European navies and nongovernmental organizations are struggling to locate and rescue migrants from the rickety ships, and thousands may be pulled to safety Sunday, a spokesman for the organization told CNN. "The numbers are high, and they are rising," Federico Soda said.
The warning comes after nearly 3,500 migrants were rescued Saturday.
The HMS Bulwark, a British Royal Navy ship, has rescued more than 1,000 migrants on Sunday alone, including 10 pregnant women, a spokeswoman for the UK Defence Ministry told CNN.
It is the largest rescue operation the Bulwark has had since deploying to the Mediterranean on May 5, and the numbers are climbing as the operation is still ongoing, she said.
The ship has rescued more than 2,700 migrants since it was sent to the Mediterranean.
A spokesman for the U.N. refugee agency, UNHCR, said naval ships from Italy and Spain were also involved in the effort to rescue migrants on Sunday, along with the Italian coast guard.
The Italian coast guard has received requests for help from 14 vessels in distress, carrying an estimated 1,500 refugees and migrants, the UNHCR's William Spindler said.
They have rescued migrants from 11 vessels, and operations to find the other three boats and rescue those on board continue.
Commercial vessels are also being directed to the rescue area to help with the operation, Spindler said.
A spokesman for the Italian coast guard, Andrea Sbalbi, earlier said 10 rescue operations were ongoing for migrants at sea in wooden fishing boats and rubber dinghies.
Migrants taken to Sicily
Two German naval ships that coordinated Saturday's rescue of thousands of migrants north of the Libyan coast are on their way to Sicily to drop them off, a spokesman for Germany's Bundeswehr Joint Forces Operation Command told CNN on Sunday.
The two ships, the Berlin and the Hessen, picked up 1,411 migrants from four vessels Saturday -- 939 men, 327 women and 145 children. In just one vessel there were 563 migrants, the spokesman said.
The Hessen was expected to dock at Palermo and the Berlin at Trapani on Sunday. The ships will be replaced early next week by two new ships from the German navy that are on their way to the Mediterranean.
The Irish navy ship LE Eithne, which was involved in Saturday's rescue operation, is returning to Italy with 399 migrants on board -- 280 men, 78 women and 41 children, a spokeswoman for the Irish Defence Forces told CNN on Sunday. The ship is not involved in Sunday's ongoing rescue operation in the Mediterranean.
According to the Italian coast guard, the ship is due to bring the migrants to Taranto, in Italy's Puglia region, early Monday.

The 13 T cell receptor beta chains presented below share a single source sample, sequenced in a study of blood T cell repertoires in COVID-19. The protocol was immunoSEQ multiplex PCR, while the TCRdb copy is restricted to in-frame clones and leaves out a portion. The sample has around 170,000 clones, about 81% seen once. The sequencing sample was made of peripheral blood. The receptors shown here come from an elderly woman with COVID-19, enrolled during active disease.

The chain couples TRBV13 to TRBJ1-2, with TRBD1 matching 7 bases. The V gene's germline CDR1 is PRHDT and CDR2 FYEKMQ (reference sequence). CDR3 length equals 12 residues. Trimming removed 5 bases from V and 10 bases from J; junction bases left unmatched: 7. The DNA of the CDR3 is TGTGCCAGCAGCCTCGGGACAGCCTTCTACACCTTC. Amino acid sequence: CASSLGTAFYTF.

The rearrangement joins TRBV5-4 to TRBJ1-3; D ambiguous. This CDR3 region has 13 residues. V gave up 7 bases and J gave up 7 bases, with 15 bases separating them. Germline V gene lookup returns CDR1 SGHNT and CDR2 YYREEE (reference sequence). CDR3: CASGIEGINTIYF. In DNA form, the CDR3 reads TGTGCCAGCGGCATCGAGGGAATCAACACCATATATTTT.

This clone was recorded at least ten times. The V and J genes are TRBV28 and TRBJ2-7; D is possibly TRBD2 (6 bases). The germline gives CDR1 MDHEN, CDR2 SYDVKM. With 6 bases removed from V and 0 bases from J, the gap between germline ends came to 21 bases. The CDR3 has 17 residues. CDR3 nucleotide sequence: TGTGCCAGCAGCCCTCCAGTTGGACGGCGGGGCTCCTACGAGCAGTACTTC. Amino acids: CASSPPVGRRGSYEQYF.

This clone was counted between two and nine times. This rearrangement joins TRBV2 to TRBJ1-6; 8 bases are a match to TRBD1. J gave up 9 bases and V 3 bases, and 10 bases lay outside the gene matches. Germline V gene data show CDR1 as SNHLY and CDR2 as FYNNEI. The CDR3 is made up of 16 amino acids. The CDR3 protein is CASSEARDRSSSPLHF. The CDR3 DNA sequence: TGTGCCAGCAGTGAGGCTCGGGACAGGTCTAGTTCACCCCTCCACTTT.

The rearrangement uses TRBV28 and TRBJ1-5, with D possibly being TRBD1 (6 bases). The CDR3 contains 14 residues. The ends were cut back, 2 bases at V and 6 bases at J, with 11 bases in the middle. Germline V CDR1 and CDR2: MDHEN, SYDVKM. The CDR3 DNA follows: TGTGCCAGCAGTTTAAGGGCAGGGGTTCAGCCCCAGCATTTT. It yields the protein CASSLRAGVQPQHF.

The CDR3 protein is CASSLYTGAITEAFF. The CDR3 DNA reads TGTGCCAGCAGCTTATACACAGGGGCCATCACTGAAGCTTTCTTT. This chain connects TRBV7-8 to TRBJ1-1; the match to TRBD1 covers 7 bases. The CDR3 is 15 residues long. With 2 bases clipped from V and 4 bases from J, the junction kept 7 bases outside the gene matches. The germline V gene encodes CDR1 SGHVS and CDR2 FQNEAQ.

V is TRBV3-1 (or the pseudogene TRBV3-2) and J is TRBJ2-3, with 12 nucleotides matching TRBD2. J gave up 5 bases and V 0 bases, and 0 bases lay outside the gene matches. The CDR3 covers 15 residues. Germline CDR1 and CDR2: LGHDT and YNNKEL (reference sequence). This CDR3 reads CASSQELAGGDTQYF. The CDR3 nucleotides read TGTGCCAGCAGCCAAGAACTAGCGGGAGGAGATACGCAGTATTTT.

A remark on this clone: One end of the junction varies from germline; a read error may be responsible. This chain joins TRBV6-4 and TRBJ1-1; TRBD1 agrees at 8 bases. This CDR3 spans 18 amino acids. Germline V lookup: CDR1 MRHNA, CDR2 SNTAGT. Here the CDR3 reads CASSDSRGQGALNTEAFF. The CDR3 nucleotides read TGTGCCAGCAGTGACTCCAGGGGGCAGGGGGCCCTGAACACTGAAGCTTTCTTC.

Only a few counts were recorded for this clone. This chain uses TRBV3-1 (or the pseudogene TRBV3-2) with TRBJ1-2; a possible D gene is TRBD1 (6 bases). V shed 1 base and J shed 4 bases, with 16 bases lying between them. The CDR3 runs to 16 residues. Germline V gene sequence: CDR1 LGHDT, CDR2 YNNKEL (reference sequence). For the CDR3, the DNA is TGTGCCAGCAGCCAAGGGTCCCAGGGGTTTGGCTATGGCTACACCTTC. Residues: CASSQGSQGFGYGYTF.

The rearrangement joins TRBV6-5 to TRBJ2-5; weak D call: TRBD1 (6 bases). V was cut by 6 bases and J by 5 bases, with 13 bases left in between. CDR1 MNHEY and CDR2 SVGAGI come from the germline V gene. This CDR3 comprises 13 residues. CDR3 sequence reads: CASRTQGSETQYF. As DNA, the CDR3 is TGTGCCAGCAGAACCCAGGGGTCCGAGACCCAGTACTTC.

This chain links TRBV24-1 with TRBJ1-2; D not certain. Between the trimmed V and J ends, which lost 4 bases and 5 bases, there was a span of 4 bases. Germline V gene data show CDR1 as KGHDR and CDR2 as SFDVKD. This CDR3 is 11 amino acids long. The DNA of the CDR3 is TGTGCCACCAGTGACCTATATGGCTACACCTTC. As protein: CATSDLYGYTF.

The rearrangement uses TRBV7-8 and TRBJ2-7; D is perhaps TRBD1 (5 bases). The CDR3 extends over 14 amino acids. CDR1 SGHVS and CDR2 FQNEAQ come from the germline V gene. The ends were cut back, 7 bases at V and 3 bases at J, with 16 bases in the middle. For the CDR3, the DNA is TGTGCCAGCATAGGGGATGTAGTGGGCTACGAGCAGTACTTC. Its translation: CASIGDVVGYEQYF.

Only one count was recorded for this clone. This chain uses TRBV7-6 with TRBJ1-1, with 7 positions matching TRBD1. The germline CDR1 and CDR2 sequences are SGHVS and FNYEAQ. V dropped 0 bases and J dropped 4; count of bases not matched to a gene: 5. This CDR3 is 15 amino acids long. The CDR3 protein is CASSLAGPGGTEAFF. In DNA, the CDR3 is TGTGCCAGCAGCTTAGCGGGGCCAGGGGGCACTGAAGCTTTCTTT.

A dozen ships from several countries, along with at least one private ship, were involved in the rescue operations Saturday, the Italian coast guard said.
Ian Ruggier, a member of the humanitarian group Migrant Offshore Aid Station, was on one of the rescue boats.
Some rescue ships turned up with rescued migrants already on board, according to Ruggier. That's what happened with one German naval vessel that picked up 301 migrants from an unreported vessel as the German ship was on the way to the larger rescue scene, a spokesman for Bundeswehr Joint Forces Operations Command said.
The German ships went to the main site and found seven packed boats -- far more than they expected -- according to the spokesman for the command, which is part of Germany's military.
The Italian Interior Ministry reported that several of its ships were involved, including from its coast guard and navy. Some Italian rescue vessels reached the island of Lampedusa on Saturday night.
Europe dealing with immigration crisis
The prospect of migrants being in jeopardy in the Mediterranean is serious but hardly surprising. People from impoverished and conflict-torn countries such as Syria, Somalia, Sudan and Eritrea have taken to the sea to reach Europe in especially large numbers of late, often putting their fate in the hands of people-smugglers.
Many times they haven't made it. Hundreds of migrants died in April when their crammed 66-foot (20-meter) boat capsized roughly 70 miles (113 kilometers) north of Libya. That got a lot of news coverage, but it didn't stop the carnage -- including dozens feared drowned after falling into the Mediterranean last month as a rescue vessel approached, according to the aid organization Save the Children.
The United Nations estimates that, as of the end of May, 90,000 refugees and migrants had crossed the Mediterranean into Europe so far this year. Just over half landed in Italy, with roughly 42,000 in Greece and the rest recorded in places such as Spain and Malta. The UNHCR's Spindler said that about 1,850 had died or were missing at sea.